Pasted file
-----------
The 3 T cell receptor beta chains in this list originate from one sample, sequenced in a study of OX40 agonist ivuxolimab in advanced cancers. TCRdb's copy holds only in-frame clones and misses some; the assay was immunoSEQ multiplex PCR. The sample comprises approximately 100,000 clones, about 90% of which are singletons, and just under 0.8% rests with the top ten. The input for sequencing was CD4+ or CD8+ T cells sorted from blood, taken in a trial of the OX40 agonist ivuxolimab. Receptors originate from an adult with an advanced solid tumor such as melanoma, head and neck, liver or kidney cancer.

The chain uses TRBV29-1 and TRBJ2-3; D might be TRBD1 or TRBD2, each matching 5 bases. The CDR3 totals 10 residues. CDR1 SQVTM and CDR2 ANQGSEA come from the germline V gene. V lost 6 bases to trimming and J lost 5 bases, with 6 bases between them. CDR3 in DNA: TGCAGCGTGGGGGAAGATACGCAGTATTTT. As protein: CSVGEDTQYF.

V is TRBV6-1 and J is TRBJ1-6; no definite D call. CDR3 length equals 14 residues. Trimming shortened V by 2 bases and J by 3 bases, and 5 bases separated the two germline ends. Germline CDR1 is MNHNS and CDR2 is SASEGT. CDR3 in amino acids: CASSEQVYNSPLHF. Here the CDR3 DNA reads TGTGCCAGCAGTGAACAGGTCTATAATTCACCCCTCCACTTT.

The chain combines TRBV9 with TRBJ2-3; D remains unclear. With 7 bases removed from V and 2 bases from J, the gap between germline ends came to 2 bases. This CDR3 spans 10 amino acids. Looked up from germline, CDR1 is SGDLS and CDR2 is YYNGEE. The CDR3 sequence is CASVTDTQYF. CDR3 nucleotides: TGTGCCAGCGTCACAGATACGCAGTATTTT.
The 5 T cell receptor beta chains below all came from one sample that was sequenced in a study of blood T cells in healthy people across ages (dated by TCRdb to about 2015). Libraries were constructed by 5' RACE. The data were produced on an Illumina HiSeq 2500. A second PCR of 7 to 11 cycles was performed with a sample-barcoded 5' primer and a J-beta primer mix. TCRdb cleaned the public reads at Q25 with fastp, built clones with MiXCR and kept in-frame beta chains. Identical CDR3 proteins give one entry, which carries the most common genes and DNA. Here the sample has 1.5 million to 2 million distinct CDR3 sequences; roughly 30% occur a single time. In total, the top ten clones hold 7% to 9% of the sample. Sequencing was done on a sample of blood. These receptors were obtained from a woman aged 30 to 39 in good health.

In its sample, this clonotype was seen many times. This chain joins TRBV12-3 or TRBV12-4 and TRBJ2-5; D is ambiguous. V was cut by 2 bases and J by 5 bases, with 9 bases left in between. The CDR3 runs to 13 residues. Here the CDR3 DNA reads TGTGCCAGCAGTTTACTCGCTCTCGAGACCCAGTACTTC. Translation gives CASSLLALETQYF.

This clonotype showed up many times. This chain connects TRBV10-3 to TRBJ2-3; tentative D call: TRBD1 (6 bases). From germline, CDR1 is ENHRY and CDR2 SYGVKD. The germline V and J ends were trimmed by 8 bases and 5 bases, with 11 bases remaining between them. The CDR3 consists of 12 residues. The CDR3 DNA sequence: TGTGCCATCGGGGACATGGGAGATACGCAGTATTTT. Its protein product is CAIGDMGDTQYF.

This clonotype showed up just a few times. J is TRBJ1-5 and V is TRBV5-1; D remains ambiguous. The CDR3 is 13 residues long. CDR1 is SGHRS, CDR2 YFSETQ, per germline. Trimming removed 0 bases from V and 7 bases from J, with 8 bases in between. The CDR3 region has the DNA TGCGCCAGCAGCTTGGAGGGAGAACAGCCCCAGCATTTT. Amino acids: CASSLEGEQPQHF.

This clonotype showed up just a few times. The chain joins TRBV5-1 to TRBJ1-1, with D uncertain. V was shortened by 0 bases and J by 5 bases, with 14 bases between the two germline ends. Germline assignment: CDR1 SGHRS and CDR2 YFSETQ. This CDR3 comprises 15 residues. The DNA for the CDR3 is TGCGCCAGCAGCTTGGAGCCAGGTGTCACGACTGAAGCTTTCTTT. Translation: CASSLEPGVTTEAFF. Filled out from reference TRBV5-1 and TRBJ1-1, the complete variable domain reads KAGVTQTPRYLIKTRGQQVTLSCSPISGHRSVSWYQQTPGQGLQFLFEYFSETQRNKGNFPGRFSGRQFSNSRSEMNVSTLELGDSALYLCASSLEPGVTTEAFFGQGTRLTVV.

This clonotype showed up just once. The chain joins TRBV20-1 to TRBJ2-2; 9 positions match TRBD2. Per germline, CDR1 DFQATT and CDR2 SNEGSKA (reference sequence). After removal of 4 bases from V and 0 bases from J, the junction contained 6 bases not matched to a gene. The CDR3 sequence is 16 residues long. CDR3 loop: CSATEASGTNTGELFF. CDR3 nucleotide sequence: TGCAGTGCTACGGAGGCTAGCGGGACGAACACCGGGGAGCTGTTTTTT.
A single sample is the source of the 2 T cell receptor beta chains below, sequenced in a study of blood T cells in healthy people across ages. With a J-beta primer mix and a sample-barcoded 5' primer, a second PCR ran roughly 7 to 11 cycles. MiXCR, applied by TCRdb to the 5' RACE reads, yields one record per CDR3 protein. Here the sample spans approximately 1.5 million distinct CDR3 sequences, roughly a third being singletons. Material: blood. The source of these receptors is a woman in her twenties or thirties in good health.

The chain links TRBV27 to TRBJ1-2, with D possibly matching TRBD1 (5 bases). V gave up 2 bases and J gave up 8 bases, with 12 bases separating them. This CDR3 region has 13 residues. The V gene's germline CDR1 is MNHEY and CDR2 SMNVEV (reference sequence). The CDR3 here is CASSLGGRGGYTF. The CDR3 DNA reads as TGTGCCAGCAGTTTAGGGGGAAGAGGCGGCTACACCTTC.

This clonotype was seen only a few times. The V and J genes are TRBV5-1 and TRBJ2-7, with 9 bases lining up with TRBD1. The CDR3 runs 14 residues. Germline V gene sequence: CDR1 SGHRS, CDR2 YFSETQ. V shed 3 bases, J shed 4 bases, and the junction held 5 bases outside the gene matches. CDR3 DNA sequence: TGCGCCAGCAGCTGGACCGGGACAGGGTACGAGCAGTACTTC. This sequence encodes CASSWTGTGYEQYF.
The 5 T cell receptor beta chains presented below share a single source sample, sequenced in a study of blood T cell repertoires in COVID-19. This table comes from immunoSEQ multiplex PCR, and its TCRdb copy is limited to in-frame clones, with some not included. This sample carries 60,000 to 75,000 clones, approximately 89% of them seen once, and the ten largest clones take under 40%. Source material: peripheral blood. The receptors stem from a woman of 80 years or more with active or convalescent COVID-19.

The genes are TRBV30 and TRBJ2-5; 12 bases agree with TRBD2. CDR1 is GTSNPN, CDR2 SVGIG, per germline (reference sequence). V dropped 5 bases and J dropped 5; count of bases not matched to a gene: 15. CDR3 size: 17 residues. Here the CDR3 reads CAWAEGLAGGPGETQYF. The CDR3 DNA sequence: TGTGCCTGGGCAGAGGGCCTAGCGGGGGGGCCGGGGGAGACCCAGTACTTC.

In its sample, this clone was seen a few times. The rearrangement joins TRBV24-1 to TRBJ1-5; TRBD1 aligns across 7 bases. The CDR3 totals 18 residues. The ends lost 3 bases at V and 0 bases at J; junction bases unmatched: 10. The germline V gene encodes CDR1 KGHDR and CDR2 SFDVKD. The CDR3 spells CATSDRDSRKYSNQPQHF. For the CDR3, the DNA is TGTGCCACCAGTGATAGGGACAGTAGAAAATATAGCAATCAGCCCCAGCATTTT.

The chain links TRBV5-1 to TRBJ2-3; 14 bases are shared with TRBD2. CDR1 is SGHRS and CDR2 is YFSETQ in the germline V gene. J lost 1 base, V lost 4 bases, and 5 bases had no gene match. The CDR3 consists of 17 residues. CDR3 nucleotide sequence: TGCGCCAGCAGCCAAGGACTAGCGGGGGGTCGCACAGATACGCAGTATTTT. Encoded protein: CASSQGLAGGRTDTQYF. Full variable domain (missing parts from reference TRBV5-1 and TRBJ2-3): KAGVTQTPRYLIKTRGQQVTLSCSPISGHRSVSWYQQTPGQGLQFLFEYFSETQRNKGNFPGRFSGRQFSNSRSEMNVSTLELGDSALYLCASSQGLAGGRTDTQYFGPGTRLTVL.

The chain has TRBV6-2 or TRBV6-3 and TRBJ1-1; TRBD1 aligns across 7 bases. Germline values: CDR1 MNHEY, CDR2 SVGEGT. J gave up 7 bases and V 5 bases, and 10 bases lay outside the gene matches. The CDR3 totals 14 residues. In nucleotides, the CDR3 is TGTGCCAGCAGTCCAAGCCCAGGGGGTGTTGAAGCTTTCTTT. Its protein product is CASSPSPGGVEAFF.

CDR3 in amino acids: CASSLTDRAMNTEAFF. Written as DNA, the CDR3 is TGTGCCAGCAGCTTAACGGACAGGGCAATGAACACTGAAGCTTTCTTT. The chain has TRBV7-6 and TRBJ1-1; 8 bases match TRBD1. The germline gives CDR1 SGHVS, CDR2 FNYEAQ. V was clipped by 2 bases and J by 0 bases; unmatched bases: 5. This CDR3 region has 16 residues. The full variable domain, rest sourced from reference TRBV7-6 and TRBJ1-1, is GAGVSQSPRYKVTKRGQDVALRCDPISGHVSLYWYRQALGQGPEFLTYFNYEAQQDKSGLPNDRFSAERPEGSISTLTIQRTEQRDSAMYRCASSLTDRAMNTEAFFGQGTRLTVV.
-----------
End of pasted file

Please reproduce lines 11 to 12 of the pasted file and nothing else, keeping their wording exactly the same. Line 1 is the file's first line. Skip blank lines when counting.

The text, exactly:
A single sample is the source of the 2 T cell receptor beta chains below, sequenced in a study of blood T cells in healthy people across ages. With a J-beta primer mix and a sample-barcoded 5' primer, a second PCR ran roughly 7 to 11 cycles. MiXCR, applied by TCRdb to the 5' RACE reads, yields one record per CDR3 protein. Here the sample spans approximately 1.5 million distinct CDR3 sequences, roughly a third being singletons. Material: blood. The source of these receptors is a woman in her twenties or thirties in good health.

The chain links TRBV27 to TRBJ1-2, with D possibly matching TRBD1 (5 bases). V gave up 2 bases and J gave up 8 bases, with 12 bases separating them. This CDR3 region has 13 residues. The V gene's germline CDR1 is MNHEY and CDR2 SMNVEV (reference sequence). The CDR3 here is CASSLGGRGGYTF. The CDR3 DNA reads as TGTGCCAGCAGTTTAGGGGGAAGAGGCGGCTACACCTTC.